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My Insulator Collection

I started collecting insulators when I was 15 (more than 25 years ago). I used to go hiking with a friend to collect them along the railway tracks from abandoned pole lines. Over the years I bought various pieces in antique shops and flea markets but my collecting was basically dormant. Since renewing my interest in collecting glass insulators, I have learned that most of my older insulators are very common and not worth a lot of money.

I have walked and/or driven along quite a few sections of railroad tracks in this area over the past years, and have found some rather common insulators. I later learned that other local collectors have already covered every railway line within hundred's of miles of here, picking up anything worthwhile a number of years ago. Many of the lines in this area have been completely cleared of poles and wires, with almost no trace of the old telegraph lines visible now.

Through eBay I have expanded my collection and interests to include some very nice carnival pieces as well as a number of insulators from Australia and Europe. I buy at least "something" on eBay almost every week and am constantly receiving care packages in my mailbox. Armed with my trusty Price Guides, I bravely shop the world for new gems every week.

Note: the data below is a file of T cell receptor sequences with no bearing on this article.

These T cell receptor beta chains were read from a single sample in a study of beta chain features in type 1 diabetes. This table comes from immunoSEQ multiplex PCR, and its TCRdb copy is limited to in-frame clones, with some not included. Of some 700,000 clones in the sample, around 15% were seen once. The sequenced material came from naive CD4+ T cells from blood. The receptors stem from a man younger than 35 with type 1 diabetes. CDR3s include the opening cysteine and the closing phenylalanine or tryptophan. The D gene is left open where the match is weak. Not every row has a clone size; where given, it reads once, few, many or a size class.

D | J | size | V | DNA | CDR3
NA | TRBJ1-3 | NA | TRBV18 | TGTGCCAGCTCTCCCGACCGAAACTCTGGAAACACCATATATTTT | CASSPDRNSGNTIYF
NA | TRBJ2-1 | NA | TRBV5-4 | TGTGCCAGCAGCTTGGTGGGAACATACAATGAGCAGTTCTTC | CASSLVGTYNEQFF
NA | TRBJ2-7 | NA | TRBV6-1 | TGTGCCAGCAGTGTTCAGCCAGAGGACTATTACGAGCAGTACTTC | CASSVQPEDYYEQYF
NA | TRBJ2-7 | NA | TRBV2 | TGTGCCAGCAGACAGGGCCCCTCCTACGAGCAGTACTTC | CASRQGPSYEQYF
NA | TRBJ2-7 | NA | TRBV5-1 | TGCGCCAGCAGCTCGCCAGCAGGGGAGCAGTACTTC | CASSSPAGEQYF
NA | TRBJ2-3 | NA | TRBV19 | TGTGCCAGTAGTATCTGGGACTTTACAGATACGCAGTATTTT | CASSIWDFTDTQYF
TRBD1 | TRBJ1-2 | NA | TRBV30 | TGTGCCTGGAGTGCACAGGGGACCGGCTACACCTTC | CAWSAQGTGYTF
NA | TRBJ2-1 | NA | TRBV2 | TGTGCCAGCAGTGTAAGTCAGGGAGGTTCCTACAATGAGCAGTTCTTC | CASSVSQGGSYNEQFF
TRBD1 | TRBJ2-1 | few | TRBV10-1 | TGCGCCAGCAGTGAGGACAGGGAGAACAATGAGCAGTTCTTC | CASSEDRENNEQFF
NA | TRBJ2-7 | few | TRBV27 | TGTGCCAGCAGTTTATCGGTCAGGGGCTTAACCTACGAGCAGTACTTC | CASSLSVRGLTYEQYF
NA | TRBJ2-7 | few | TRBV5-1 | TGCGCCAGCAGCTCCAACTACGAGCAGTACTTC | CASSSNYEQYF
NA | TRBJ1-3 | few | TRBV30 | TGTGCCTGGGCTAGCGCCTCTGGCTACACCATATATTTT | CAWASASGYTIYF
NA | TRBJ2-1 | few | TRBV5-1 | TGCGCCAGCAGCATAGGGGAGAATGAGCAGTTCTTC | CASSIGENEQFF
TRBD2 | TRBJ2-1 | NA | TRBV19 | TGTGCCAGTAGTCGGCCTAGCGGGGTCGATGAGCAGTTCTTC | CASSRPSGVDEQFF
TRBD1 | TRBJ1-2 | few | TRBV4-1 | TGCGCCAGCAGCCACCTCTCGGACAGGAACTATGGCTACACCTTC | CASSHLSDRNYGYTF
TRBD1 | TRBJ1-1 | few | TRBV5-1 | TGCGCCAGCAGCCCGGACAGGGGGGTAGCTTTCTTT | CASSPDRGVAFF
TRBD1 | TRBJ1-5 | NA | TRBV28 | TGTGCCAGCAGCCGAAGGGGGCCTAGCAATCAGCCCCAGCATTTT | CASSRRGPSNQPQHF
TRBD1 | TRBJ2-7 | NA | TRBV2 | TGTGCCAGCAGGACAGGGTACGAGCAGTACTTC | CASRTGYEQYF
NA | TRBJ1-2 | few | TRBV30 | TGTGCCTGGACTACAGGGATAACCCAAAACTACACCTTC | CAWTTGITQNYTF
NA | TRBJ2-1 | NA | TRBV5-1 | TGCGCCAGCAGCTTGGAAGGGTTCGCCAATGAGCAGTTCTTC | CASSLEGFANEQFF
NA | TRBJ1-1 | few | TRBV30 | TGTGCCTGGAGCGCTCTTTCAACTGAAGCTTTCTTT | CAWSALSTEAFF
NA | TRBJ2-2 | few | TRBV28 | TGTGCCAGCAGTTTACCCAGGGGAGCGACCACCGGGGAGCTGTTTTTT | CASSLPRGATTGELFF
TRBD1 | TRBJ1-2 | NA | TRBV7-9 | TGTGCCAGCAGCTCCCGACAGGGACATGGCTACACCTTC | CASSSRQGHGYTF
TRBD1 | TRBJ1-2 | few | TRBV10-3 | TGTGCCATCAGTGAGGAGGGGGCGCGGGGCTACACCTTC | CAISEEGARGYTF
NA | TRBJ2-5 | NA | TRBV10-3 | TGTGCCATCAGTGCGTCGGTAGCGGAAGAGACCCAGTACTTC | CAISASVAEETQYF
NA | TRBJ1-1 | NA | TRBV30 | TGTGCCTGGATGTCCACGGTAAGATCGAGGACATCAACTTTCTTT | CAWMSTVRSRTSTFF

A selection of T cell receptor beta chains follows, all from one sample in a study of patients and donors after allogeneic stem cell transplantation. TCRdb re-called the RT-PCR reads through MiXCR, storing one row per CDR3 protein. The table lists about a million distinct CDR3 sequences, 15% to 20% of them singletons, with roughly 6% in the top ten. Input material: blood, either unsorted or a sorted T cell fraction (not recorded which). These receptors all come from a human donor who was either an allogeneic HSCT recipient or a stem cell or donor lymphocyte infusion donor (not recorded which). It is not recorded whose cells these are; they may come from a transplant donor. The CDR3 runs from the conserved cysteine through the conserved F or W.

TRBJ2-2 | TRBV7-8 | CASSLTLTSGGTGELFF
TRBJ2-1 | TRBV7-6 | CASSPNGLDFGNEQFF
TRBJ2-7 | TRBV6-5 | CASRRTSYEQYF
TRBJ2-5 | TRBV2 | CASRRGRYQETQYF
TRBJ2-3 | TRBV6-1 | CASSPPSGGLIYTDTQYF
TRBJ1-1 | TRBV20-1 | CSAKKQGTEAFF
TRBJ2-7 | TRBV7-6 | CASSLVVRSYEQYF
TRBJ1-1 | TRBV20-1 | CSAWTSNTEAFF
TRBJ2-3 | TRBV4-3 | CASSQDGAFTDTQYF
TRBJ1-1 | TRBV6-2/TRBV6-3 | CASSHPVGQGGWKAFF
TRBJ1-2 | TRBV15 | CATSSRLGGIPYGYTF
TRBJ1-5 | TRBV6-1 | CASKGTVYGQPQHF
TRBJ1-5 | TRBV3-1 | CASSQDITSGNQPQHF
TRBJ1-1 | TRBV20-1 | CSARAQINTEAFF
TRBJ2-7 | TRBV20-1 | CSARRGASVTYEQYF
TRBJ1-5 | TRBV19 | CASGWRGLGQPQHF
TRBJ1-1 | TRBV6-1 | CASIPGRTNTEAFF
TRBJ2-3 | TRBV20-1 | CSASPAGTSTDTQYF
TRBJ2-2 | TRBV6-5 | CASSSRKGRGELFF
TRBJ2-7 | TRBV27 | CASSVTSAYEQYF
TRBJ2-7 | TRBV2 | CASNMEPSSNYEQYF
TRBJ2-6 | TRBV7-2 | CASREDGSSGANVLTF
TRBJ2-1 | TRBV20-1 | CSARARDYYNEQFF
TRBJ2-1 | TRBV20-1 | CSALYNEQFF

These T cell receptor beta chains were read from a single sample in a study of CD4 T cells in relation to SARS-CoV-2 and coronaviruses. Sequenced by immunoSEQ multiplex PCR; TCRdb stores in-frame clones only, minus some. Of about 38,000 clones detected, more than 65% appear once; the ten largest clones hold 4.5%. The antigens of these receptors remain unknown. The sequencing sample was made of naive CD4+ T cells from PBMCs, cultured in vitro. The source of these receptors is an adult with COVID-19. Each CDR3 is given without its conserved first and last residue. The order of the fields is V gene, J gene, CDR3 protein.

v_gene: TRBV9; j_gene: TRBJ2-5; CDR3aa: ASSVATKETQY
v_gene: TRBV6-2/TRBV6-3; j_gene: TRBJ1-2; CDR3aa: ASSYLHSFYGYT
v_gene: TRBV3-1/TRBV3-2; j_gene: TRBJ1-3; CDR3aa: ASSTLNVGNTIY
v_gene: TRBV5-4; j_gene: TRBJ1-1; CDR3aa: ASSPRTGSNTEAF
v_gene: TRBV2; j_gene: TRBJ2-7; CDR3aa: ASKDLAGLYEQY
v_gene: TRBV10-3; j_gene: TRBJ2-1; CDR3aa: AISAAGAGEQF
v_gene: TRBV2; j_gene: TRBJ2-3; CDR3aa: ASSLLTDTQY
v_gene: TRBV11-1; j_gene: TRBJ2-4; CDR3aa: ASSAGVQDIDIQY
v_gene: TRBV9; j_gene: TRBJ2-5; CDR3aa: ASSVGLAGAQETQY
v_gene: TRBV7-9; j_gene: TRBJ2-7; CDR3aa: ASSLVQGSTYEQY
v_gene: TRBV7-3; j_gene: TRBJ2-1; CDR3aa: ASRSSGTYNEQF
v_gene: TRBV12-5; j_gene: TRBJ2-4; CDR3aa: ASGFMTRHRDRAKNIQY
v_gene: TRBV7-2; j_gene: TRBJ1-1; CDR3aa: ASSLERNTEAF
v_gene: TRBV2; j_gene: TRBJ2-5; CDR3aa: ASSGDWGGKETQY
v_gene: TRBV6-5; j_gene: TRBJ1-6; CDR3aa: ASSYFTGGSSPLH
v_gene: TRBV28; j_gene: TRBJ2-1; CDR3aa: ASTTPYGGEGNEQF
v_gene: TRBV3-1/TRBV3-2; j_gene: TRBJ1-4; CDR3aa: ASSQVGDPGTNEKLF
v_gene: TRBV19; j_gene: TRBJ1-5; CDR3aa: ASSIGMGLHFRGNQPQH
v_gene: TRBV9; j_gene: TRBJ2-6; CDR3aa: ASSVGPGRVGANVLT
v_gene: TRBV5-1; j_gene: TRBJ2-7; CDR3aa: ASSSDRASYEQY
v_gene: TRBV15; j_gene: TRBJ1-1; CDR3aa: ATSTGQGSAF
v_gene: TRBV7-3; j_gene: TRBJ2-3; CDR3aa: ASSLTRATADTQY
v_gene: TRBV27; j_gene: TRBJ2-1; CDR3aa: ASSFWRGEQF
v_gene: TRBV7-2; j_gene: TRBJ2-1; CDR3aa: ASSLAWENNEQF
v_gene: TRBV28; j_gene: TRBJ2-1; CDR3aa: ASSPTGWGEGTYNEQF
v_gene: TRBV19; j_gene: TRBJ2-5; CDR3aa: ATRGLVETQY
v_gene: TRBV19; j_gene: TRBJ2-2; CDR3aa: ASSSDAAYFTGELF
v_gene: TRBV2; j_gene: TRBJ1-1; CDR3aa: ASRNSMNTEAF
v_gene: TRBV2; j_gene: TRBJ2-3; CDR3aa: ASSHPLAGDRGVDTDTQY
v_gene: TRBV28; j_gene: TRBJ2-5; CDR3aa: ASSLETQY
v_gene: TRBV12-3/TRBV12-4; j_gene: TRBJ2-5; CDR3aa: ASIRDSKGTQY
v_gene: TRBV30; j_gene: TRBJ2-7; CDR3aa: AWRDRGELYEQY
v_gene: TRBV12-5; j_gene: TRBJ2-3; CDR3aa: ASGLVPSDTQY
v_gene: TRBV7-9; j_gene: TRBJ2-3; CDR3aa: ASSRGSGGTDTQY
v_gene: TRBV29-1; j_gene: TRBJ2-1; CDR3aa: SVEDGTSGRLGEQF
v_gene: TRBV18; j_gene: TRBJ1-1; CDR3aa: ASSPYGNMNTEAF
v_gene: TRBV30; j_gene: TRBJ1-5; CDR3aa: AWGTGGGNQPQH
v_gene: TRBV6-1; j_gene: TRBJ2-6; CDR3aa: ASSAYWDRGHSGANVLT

In 2001 I built a 15' long Snag-a-Lator pole. It seems to work quite well, and I am now on the hunt for some low-flying local glass to liberate.

I have also joined ICON (Insulator Collectors On the Net) which is a great source of information, help and encouragement from some of the best collectors in the world.

I have been buying various old insulator books for reference along with all the glass I've bought. These old books make for very informative reading to see some of the history behind our pretty chunks of glass. Look under Collection, Book List on the navigation menu to see a list of the books I have.

Here's an overall look at my collection. As you can see, it lives on a series of shelves in a section of my basement. All the shelves are either backlit or lit from above using clear vinyl rope lights. You can see the glow of the rope lights along the back of the upper shelves and under the lower shelves. Along the front edge of each shelf is a plastic channel that holds CD number labels. I have a hard time gettng a good picture of the shelves as the furnace prevents me from getting far enough away directly in front of the shelves.

Top of PageA Virtual Tour of My Insulator Collection

Just move your mouse pointer over the pictures and boxes will pop up describing different sections on the shelves.

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